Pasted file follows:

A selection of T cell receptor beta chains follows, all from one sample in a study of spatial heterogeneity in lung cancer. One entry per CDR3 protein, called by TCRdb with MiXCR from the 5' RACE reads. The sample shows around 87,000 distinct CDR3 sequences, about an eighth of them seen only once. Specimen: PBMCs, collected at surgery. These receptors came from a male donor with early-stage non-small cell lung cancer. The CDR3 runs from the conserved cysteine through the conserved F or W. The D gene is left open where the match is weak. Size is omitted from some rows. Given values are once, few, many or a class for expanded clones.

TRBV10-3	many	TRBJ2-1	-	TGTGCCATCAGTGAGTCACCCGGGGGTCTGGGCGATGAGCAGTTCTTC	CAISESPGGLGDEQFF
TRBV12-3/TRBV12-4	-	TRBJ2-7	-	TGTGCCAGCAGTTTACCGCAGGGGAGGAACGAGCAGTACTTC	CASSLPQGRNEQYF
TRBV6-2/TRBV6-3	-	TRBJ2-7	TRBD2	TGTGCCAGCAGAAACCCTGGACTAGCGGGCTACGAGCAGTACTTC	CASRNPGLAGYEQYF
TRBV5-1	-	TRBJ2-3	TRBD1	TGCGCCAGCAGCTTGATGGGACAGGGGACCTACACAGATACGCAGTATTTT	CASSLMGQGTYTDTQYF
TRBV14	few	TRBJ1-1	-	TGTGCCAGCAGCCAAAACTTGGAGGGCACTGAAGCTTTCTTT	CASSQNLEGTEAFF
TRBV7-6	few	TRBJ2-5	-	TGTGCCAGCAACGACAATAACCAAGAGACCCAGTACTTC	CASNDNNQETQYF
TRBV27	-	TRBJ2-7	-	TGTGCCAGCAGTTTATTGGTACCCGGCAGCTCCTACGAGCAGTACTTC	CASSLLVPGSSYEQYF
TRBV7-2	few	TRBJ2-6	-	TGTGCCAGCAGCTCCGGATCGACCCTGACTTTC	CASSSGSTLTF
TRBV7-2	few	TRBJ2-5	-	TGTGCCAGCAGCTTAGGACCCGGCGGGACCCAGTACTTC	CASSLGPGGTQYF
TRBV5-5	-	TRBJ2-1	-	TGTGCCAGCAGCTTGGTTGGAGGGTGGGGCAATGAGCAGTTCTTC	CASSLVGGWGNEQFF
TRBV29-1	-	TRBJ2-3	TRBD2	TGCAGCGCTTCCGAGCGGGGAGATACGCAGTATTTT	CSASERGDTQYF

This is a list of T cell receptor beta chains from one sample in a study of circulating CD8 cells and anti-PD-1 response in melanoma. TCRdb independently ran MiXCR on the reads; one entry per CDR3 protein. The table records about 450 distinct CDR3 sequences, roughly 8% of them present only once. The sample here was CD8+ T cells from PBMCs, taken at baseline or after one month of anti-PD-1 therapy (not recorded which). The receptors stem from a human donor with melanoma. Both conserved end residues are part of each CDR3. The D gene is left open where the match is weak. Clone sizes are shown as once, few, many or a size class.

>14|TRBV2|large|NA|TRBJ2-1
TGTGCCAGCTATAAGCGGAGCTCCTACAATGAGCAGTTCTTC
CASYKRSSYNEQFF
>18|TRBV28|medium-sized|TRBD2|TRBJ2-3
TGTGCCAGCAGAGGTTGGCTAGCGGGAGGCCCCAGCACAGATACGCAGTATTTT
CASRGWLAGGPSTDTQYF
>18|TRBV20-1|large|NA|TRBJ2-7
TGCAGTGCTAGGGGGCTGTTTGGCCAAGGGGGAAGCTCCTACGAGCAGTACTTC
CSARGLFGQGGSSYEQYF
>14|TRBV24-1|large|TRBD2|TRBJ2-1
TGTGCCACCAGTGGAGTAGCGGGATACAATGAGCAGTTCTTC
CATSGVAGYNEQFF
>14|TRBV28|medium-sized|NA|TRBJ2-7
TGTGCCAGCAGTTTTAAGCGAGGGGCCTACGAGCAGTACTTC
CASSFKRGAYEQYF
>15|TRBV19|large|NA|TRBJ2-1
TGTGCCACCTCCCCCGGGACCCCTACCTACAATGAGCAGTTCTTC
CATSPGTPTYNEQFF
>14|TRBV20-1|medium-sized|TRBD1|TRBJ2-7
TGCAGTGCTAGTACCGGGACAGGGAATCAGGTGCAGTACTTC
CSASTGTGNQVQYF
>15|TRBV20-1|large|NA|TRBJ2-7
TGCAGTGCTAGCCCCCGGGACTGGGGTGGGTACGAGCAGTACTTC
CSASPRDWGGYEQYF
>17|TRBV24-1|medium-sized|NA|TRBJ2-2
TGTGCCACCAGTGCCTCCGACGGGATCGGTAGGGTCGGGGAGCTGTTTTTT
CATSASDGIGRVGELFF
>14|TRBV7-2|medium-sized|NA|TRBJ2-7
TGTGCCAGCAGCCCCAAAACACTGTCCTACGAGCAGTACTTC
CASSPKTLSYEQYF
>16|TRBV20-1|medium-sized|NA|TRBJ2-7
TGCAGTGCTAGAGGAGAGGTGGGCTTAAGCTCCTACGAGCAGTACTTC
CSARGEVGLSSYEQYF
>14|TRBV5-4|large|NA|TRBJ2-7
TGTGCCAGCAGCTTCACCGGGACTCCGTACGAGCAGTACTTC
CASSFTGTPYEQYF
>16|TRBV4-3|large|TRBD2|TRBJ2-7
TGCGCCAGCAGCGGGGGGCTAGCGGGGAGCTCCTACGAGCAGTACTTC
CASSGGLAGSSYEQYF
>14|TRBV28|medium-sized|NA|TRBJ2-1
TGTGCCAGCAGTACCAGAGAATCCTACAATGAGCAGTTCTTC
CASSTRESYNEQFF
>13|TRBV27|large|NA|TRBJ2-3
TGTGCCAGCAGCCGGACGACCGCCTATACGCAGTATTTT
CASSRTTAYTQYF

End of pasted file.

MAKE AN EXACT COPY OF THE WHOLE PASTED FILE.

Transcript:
A selection of T cell receptor beta chains follows, all from one sample in a study of spatial heterogeneity in lung cancer. One entry per CDR3 protein, called by TCRdb with MiXCR from the 5' RACE reads. The sample shows around 87,000 distinct CDR3 sequences, about an eighth of them seen only once. Specimen: PBMCs, collected at surgery. These receptors came from a male donor with early-stage non-small cell lung cancer. The CDR3 runs from the conserved cysteine through the conserved F or W. The D gene is left open where the match is weak. Size is omitted from some rows. Given values are once, few, many or a class for expanded clones.

TRBV10-3	many	TRBJ2-1	-	TGTGCCATCAGTGAGTCACCCGGGGGTCTGGGCGATGAGCAGTTCTTC	CAISESPGGLGDEQFF
TRBV12-3/TRBV12-4	-	TRBJ2-7	-	TGTGCCAGCAGTTTACCGCAGGGGAGGAACGAGCAGTACTTC	CASSLPQGRNEQYF
TRBV6-2/TRBV6-3	-	TRBJ2-7	TRBD2	TGTGCCAGCAGAAACCCTGGACTAGCGGGCTACGAGCAGTACTTC	CASRNPGLAGYEQYF
TRBV5-1	-	TRBJ2-3	TRBD1	TGCGCCAGCAGCTTGATGGGACAGGGGACCTACACAGATACGCAGTATTTT	CASSLMGQGTYTDTQYF
TRBV14	few	TRBJ1-1	-	TGTGCCAGCAGCCAAAACTTGGAGGGCACTGAAGCTTTCTTT	CASSQNLEGTEAFF
TRBV7-6	few	TRBJ2-5	-	TGTGCCAGCAACGACAATAACCAAGAGACCCAGTACTTC	CASNDNNQETQYF
TRBV27	-	TRBJ2-7	-	TGTGCCAGCAGTTTATTGGTACCCGGCAGCTCCTACGAGCAGTACTTC	CASSLLVPGSSYEQYF
TRBV7-2	few	TRBJ2-6	-	TGTGCCAGCAGCTCCGGATCGACCCTGACTTTC	CASSSGSTLTF
TRBV7-2	few	TRBJ2-5	-	TGTGCCAGCAGCTTAGGACCCGGCGGGACCCAGTACTTC	CASSLGPGGTQYF
TRBV5-5	-	TRBJ2-1	-	TGTGCCAGCAGCTTGGTTGGAGGGTGGGGCAATGAGCAGTTCTTC	CASSLVGGWGNEQFF
TRBV29-1	-	TRBJ2-3	TRBD2	TGCAGCGCTTCCGAGCGGGGAGATACGCAGTATTTT	CSASERGDTQYF

This is a list of T cell receptor beta chains from one sample in a study of circulating CD8 cells and anti-PD-1 response in melanoma. TCRdb independently ran MiXCR on the reads; one entry per CDR3 protein. The table records about 450 distinct CDR3 sequences, roughly 8% of them present only once. The sample here was CD8+ T cells from PBMCs, taken at baseline or after one month of anti-PD-1 therapy (not recorded which). The receptors stem from a human donor with melanoma. Both conserved end residues are part of each CDR3. The D gene is left open where the match is weak. Clone sizes are shown as once, few, many or a size class.

>14|TRBV2|large|NA|TRBJ2-1
TGTGCCAGCTATAAGCGGAGCTCCTACAATGAGCAGTTCTTC
CASYKRSSYNEQFF
>18|TRBV28|medium-sized|TRBD2|TRBJ2-3
TGTGCCAGCAGAGGTTGGCTAGCGGGAGGCCCCAGCACAGATACGCAGTATTTT
CASRGWLAGGPSTDTQYF
>18|TRBV20-1|large|NA|TRBJ2-7
TGCAGTGCTAGGGGGCTGTTTGGCCAAGGGGGAAGCTCCTACGAGCAGTACTTC
CSARGLFGQGGSSYEQYF
>14|TRBV24-1|large|TRBD2|TRBJ2-1
TGTGCCACCAGTGGAGTAGCGGGATACAATGAGCAGTTCTTC
CATSGVAGYNEQFF
>14|TRBV28|medium-sized|NA|TRBJ2-7
TGTGCCAGCAGTTTTAAGCGAGGGGCCTACGAGCAGTACTTC
CASSFKRGAYEQYF
>15|TRBV19|large|NA|TRBJ2-1
TGTGCCACCTCCCCCGGGACCCCTACCTACAATGAGCAGTTCTTC
CATSPGTPTYNEQFF
>14|TRBV20-1|medium-sized|TRBD1|TRBJ2-7
TGCAGTGCTAGTACCGGGACAGGGAATCAGGTGCAGTACTTC
CSASTGTGNQVQYF
>15|TRBV20-1|large|NA|TRBJ2-7
TGCAGTGCTAGCCCCCGGGACTGGGGTGGGTACGAGCAGTACTTC
CSASPRDWGGYEQYF
>17|TRBV24-1|medium-sized|NA|TRBJ2-2
TGTGCCACCAGTGCCTCCGACGGGATCGGTAGGGTCGGGGAGCTGTTTTTT
CATSASDGIGRVGELFF
>14|TRBV7-2|medium-sized|NA|TRBJ2-7
TGTGCCAGCAGCCCCAAAACACTGTCCTACGAGCAGTACTTC
CASSPKTLSYEQYF
>16|TRBV20-1|medium-sized|NA|TRBJ2-7
TGCAGTGCTAGAGGAGAGGTGGGCTTAAGCTCCTACGAGCAGTACTTC
CSARGEVGLSSYEQYF
>14|TRBV5-4|large|NA|TRBJ2-7
TGTGCCAGCAGCTTCACCGGGACTCCGTACGAGCAGTACTTC
CASSFTGTPYEQYF
>16|TRBV4-3|large|TRBD2|TRBJ2-7
TGCGCCAGCAGCGGGGGGCTAGCGGGGAGCTCCTACGAGCAGTACTTC
CASSGGLAGSSYEQYF
>14|TRBV28|medium-sized|NA|TRBJ2-1
TGTGCCAGCAGTACCAGAGAATCCTACAATGAGCAGTTCTTC
CASSTRESYNEQFF
>13|TRBV27|large|NA|TRBJ2-3
TGTGCCAGCAGCCGGACGACCGCCTATACGCAGTATTTT
CASSRTTAYTQYF